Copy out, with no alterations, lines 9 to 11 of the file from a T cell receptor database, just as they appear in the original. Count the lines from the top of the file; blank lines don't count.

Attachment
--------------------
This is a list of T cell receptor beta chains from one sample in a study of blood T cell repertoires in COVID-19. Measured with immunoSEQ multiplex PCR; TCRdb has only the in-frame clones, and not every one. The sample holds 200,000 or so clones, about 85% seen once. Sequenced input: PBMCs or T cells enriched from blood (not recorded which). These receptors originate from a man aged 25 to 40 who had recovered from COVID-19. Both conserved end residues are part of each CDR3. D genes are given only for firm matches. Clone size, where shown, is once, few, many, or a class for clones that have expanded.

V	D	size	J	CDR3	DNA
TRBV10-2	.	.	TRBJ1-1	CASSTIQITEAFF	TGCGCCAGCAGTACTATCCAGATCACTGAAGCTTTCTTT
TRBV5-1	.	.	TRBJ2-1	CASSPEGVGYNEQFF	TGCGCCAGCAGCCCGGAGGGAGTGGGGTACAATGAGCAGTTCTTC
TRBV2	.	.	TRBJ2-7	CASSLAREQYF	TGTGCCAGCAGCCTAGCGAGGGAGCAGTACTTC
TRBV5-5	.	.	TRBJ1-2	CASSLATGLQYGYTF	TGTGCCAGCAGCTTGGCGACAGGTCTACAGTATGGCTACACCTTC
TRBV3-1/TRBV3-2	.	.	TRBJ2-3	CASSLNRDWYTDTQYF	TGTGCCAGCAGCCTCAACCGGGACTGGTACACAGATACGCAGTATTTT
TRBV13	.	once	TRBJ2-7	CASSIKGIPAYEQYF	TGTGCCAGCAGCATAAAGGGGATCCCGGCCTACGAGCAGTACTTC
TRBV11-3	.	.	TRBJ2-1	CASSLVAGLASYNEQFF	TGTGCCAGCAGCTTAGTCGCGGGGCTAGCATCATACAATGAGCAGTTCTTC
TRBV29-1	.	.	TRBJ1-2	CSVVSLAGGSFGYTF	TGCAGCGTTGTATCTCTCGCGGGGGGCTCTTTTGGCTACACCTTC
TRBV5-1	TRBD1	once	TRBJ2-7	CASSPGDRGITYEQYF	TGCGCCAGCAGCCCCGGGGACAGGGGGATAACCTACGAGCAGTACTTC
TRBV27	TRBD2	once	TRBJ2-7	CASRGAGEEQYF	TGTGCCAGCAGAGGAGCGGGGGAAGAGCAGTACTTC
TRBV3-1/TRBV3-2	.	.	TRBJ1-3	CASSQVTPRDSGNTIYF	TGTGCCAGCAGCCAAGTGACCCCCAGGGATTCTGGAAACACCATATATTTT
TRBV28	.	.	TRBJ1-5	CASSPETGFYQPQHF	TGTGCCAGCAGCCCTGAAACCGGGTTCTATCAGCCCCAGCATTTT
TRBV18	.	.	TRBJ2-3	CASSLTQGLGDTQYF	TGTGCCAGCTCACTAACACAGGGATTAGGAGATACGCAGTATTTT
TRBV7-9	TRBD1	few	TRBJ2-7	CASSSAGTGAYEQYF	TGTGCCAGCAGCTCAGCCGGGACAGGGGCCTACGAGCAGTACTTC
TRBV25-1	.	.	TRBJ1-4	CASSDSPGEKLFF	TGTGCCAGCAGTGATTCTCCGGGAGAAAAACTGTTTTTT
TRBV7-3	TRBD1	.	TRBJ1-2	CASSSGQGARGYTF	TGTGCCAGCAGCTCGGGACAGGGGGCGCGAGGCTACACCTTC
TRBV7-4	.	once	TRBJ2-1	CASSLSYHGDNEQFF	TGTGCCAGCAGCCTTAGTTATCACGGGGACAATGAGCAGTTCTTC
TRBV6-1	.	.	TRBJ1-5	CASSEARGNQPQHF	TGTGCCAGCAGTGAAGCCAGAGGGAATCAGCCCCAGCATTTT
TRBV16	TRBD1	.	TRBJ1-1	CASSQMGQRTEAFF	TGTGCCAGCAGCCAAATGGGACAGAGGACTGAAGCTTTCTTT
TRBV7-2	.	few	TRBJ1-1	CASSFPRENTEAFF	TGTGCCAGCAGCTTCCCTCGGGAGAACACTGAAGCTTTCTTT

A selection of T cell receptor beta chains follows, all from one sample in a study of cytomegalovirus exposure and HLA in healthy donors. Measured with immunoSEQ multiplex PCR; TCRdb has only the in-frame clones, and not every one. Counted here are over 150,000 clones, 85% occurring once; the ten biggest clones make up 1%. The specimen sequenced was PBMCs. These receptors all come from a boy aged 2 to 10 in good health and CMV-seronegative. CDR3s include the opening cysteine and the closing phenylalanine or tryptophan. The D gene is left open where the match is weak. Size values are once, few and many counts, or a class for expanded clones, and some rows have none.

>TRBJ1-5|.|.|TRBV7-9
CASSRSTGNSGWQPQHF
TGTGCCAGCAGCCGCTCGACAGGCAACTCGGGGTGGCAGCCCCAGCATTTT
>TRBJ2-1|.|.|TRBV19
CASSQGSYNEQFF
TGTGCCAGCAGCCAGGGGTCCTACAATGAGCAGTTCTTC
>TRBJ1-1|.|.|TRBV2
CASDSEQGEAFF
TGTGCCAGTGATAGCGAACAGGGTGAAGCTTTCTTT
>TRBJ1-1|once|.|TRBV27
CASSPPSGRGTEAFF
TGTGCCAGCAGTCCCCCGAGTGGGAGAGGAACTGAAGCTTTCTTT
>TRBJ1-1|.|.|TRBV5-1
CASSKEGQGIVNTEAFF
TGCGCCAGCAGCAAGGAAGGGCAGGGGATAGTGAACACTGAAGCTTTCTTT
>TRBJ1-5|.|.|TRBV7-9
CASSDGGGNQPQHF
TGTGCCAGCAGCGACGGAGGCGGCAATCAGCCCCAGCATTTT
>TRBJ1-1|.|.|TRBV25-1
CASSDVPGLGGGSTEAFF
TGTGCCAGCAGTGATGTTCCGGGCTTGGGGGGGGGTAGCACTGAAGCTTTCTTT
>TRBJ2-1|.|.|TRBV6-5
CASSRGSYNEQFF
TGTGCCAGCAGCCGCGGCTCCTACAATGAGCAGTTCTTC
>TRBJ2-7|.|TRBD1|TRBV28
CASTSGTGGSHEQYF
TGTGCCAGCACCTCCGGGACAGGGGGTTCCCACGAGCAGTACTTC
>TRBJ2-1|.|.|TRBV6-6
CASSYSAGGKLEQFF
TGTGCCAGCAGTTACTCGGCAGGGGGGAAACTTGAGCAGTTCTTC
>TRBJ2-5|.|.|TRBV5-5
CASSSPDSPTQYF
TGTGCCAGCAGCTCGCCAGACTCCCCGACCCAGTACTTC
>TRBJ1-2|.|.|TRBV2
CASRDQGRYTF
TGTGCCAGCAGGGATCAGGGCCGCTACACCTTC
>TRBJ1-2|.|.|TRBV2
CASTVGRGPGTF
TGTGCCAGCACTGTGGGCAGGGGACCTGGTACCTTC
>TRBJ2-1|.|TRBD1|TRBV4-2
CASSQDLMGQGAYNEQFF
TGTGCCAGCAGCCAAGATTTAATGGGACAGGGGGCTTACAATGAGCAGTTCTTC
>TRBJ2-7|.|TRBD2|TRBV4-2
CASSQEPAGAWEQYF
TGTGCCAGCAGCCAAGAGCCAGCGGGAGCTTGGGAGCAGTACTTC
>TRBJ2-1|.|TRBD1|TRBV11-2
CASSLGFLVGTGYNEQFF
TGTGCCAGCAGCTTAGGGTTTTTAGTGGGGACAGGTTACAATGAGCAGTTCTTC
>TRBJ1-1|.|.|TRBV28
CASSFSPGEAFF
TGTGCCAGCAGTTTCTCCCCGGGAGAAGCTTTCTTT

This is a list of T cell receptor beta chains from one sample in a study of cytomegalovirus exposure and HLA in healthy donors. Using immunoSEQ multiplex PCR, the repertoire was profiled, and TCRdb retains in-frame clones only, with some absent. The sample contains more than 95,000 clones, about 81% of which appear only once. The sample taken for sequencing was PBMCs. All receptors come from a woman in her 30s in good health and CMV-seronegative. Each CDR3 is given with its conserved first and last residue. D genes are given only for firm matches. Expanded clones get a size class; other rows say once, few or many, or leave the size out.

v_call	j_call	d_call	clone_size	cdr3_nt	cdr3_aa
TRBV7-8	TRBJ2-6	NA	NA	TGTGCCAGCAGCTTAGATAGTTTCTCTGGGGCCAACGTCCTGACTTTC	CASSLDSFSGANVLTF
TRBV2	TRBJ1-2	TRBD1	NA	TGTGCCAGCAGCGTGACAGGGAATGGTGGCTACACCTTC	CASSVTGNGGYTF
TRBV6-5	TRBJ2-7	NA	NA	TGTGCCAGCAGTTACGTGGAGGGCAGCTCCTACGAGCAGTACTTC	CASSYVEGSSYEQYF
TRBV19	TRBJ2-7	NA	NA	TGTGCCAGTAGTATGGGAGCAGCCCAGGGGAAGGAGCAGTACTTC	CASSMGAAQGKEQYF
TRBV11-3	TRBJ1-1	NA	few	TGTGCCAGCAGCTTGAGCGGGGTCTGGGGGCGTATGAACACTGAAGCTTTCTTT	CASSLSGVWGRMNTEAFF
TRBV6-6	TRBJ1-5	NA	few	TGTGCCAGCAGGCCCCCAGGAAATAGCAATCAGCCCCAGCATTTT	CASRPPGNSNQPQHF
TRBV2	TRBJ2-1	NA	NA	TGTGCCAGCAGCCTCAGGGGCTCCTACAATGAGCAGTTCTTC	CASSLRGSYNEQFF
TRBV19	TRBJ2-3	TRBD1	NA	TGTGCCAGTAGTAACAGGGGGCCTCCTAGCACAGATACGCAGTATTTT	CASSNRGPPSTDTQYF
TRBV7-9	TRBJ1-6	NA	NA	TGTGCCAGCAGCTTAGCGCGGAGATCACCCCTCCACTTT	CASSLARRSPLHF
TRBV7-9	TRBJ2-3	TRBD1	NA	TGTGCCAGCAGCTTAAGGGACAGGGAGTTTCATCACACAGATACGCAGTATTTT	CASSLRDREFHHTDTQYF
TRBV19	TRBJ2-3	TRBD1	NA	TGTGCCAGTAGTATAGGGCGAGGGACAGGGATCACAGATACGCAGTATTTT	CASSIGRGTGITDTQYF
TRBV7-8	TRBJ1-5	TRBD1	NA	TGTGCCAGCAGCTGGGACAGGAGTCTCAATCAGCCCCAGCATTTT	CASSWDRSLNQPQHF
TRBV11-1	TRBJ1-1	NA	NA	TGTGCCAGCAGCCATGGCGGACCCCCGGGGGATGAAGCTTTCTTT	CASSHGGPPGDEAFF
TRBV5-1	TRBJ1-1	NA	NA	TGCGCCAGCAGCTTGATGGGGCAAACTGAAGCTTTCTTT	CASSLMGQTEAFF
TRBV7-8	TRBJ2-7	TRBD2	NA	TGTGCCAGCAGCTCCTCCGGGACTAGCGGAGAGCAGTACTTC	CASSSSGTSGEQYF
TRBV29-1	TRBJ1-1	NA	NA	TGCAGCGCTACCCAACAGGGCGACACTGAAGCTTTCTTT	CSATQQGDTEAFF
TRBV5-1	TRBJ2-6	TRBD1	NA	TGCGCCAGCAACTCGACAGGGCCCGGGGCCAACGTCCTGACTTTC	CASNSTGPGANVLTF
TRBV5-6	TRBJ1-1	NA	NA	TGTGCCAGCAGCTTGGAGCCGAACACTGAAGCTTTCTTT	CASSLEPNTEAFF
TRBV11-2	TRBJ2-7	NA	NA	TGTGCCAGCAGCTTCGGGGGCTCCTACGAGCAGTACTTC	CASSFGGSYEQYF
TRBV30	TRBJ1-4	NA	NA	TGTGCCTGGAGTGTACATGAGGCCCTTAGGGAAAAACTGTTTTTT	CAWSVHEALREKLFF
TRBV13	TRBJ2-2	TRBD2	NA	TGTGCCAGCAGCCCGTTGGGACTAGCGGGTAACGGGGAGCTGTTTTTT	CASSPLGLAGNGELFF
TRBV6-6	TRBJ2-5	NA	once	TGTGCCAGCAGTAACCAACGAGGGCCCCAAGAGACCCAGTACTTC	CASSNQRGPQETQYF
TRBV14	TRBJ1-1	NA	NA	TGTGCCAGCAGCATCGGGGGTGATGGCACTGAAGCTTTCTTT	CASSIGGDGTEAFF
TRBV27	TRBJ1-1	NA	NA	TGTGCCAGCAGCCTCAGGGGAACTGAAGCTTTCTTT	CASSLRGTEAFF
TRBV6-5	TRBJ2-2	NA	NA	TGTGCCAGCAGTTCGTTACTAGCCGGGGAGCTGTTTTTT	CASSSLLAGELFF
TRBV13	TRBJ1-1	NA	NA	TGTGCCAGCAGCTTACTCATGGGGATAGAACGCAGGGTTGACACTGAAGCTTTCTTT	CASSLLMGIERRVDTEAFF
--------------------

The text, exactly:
TRBV11-3	.	.	TRBJ2-1	CASSLVAGLASYNEQFF	TGTGCCAGCAGCTTAGTCGCGGGGCTAGCATCATACAATGAGCAGTTCTTC
TRBV29-1	.	.	TRBJ1-2	CSVVSLAGGSFGYTF	TGCAGCGTTGTATCTCTCGCGGGGGGCTCTTTTGGCTACACCTTC
TRBV5-1	TRBD1	once	TRBJ2-7	CASSPGDRGITYEQYF	TGCGCCAGCAGCCCCGGGGACAGGGGGATAACCTACGAGCAGTACTTC